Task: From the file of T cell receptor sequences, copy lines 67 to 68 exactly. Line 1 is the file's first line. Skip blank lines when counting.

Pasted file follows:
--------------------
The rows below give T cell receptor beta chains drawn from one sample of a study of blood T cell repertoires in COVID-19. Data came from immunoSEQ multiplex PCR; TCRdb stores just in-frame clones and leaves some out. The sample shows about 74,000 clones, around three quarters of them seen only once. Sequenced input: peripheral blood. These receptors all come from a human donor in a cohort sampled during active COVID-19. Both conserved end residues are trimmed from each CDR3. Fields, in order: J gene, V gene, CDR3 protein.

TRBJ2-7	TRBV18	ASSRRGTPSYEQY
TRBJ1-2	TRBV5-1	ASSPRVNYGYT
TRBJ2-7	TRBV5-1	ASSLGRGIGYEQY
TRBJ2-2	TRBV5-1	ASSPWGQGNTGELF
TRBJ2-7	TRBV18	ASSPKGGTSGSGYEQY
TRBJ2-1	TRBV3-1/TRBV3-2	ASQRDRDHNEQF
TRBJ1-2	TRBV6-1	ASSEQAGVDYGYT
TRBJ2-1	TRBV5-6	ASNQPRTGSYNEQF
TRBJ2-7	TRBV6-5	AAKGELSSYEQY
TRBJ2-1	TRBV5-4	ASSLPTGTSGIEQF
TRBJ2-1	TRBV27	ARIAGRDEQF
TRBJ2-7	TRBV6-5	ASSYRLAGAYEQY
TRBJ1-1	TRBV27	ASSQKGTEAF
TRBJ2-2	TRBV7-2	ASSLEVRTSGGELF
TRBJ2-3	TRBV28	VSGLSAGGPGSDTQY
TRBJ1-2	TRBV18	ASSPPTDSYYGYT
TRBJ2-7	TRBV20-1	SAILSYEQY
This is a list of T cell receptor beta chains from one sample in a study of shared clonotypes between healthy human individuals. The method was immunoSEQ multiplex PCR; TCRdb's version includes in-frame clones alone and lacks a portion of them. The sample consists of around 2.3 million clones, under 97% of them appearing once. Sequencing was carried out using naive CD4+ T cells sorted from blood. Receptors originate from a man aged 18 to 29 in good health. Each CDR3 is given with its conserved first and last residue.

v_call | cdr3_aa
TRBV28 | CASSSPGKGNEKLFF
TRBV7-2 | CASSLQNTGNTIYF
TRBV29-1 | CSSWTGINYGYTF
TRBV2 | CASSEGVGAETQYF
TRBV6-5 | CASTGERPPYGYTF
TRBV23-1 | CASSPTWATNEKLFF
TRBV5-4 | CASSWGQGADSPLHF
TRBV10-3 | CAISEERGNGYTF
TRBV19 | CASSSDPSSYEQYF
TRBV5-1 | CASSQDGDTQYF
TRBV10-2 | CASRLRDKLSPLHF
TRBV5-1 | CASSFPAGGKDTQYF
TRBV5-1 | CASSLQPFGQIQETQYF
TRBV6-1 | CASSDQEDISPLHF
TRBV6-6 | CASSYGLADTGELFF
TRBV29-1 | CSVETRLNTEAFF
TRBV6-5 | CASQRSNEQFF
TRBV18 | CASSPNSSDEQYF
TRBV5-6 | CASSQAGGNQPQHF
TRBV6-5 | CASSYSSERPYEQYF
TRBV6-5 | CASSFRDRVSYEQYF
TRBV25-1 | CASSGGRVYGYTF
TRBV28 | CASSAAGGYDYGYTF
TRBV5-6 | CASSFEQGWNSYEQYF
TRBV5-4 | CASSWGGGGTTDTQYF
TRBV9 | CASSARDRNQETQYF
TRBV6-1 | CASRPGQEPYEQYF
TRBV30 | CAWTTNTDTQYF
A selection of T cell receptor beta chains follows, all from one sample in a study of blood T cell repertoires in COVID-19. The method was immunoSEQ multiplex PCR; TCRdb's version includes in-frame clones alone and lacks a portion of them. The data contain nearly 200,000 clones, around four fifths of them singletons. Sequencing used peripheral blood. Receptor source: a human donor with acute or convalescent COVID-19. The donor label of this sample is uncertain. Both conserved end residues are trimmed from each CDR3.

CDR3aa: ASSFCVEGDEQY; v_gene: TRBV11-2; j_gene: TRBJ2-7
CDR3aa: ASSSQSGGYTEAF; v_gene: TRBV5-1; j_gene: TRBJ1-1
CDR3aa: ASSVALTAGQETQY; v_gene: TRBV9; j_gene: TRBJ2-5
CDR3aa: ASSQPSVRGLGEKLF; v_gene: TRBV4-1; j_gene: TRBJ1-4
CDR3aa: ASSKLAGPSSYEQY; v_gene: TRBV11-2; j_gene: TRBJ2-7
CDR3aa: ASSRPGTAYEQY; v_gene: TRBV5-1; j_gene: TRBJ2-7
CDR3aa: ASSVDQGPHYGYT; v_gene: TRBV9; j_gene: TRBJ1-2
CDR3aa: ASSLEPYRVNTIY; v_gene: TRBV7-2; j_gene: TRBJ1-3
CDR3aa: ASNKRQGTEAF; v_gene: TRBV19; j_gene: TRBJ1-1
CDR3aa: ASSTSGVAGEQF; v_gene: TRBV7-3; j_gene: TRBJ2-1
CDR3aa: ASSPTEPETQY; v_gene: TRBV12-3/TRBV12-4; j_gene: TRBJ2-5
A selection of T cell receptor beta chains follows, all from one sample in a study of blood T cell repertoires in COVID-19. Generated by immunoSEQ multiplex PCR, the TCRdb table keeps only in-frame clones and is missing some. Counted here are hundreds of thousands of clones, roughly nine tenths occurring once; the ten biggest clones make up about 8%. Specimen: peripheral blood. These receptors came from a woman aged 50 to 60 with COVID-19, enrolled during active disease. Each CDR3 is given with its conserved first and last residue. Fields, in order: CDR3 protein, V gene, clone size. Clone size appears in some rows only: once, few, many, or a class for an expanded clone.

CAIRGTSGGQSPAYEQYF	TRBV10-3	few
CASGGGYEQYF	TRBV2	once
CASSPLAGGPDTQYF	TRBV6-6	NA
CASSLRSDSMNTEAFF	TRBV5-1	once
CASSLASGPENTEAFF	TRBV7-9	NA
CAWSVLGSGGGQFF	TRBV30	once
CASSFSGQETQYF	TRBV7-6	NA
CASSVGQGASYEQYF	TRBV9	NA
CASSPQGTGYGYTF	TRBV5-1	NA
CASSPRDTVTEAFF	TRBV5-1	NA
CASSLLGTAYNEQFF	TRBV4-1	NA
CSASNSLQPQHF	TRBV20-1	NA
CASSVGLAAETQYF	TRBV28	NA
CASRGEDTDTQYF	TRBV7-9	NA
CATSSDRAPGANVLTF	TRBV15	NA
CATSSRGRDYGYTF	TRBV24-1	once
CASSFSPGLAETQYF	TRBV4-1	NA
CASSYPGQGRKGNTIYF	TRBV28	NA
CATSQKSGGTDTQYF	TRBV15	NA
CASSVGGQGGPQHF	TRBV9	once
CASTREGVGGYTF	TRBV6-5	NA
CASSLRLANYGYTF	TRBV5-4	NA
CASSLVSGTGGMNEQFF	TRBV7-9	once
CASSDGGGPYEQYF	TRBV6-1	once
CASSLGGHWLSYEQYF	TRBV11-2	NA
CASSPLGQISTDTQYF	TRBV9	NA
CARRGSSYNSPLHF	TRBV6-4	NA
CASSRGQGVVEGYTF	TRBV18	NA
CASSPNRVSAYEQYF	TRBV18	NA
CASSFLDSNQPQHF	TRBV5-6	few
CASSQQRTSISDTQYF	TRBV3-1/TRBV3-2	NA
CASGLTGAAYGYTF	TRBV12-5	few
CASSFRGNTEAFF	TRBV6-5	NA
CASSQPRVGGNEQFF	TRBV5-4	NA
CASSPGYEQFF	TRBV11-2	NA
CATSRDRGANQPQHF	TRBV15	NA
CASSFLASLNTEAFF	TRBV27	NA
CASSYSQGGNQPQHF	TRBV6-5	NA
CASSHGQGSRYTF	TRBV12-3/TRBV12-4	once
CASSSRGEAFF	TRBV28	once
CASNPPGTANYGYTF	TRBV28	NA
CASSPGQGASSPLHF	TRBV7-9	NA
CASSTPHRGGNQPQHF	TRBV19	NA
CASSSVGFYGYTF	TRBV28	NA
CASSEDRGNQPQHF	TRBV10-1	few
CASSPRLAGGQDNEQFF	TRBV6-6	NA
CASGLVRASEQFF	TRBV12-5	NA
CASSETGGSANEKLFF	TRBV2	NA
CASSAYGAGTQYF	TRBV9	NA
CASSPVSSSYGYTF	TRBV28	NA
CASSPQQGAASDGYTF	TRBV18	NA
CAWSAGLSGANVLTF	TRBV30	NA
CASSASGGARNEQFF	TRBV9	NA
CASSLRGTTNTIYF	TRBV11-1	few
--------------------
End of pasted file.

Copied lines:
CAWSVLGSGGGQFF	TRBV30	once
CASSFSGQETQYF	TRBV7-6	NA